"Should I bum around North America for five months taking pictures on someone else's dime?"
are you fucking kidding me
1) have at least two bodies. This gives you two lenses to work with quickly and gives you a fallback if one fails.
2) Have more lenses than you think you need. At a minimum, a decent macro, a tilt-shift, a list of primes and a long-throw zoom.
3) If you're not using lightroom now, start. You're about to be swimming in data and if you can't move quickly and get shit canned you will drown. Shoot tethered on the job if you can.
4) A decent manfrotto tripod (a real one) and a decent gorillapod or two.
5) A couple flashes that can be triggered remotely.
Buy all this shit. use parents' credit cards if you have to. Your window is too steep for a long-term rental. Take everything out of boxes, get decent cases for all of it, and put the boxes somewhere safe. You're going to relist it all on eBay when you're done and you'll take maybe a 20% hit, maybe 30%.
Get a CAA/AAA card. You're going to want to never have to worry about breaking down.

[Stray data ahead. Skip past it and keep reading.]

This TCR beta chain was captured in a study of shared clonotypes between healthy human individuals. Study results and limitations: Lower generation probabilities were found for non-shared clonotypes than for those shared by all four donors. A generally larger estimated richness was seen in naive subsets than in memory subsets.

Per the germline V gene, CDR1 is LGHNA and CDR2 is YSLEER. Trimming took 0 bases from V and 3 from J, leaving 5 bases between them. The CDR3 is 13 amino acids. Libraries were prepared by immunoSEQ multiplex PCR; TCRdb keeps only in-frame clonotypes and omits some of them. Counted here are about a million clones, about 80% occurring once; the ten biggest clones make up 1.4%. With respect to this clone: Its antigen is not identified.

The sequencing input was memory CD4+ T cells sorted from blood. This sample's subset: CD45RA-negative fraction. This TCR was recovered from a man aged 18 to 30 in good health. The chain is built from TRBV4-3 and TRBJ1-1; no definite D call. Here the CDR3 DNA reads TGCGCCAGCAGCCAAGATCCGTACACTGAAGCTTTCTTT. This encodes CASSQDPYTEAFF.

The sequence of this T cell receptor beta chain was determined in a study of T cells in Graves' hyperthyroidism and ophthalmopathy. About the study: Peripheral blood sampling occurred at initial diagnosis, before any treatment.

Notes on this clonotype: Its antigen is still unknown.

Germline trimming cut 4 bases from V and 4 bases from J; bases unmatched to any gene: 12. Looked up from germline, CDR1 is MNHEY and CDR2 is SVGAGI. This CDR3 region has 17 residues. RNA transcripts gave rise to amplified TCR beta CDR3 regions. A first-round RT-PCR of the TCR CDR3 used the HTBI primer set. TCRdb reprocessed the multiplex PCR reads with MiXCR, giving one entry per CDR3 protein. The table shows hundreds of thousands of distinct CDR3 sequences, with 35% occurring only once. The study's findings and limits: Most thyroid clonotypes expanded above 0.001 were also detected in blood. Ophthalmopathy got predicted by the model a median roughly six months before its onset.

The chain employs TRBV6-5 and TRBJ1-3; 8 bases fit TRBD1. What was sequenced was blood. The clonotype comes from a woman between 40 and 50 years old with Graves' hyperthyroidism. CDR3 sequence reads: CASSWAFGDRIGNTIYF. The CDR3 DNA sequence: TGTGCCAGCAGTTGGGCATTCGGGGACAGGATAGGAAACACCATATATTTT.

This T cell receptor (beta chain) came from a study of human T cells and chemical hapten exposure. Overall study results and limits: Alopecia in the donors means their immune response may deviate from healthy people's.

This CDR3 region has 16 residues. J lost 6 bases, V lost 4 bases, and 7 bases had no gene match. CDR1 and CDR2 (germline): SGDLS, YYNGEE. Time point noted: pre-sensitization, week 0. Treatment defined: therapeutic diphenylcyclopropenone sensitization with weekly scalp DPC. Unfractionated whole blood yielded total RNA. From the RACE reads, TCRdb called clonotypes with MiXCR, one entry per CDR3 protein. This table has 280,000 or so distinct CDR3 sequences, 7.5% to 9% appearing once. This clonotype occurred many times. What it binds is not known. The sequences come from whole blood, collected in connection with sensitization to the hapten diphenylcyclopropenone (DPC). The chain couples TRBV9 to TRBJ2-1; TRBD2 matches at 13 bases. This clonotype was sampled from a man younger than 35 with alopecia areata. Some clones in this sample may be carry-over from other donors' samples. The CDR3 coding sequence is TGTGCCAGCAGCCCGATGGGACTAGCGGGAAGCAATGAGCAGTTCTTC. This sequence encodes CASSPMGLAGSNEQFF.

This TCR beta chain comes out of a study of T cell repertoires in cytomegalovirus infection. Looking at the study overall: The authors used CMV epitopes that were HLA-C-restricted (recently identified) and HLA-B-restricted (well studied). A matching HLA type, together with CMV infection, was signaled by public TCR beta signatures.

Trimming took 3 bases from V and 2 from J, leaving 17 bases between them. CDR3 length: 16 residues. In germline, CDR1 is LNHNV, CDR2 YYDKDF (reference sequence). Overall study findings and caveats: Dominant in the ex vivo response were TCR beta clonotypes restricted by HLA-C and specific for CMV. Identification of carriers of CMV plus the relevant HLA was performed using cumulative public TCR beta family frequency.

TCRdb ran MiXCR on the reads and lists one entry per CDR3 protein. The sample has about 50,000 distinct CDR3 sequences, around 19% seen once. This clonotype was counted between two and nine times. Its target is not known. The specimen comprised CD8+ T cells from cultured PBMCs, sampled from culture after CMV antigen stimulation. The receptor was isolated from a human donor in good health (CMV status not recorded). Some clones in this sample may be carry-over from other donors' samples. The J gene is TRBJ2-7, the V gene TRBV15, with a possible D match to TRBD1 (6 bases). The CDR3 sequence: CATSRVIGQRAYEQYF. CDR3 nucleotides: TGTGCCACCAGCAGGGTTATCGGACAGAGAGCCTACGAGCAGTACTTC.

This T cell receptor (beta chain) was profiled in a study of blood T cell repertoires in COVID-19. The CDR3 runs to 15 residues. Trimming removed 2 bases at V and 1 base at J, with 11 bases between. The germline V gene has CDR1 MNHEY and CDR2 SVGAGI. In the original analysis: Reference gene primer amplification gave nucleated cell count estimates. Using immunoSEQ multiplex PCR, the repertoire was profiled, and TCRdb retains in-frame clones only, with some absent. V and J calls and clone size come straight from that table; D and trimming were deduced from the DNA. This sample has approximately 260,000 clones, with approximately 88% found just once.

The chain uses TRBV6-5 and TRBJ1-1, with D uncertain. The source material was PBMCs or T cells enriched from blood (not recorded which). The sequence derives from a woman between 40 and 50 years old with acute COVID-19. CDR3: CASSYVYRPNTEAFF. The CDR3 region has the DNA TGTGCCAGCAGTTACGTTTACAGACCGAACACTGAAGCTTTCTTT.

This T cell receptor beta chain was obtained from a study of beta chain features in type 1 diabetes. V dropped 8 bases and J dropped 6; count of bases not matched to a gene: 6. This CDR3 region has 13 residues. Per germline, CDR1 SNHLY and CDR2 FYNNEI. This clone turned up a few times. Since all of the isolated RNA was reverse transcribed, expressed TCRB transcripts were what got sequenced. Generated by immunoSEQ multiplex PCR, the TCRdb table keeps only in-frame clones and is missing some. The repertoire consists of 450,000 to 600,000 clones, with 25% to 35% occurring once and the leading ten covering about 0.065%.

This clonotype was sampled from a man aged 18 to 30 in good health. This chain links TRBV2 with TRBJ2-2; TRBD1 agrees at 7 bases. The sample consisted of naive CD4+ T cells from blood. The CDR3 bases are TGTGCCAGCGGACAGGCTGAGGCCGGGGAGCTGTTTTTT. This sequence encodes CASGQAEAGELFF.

See if you need a work permit to be doing commercial photography in the US for 5 months. If you do, try and get one. If you don't, come up with a cover story.
If you have any sort of agenda, you can fly your boyfriend to you. 5 months is manageable. The trick is to spend to see people. Just because your car is in Michigan doesn't mean you can't fly to Montreal for a weekend.
I might even get a shitty little voice recorder or whatever to take memos as you drive. Because you're going to find the most interesting ways to get where you need to go and you're going to take pictures whenever you see something interesting and you're going to caption your photos every night and you're going to transcribe your notes because fuckin'A, girl, someone is paying you a pretty sum to go be a travel journalist. I don't think Conde Nast pays that well. Even if you end up with shit at the end of it you'll have learned basically how to do travel journalism on someone else's dime.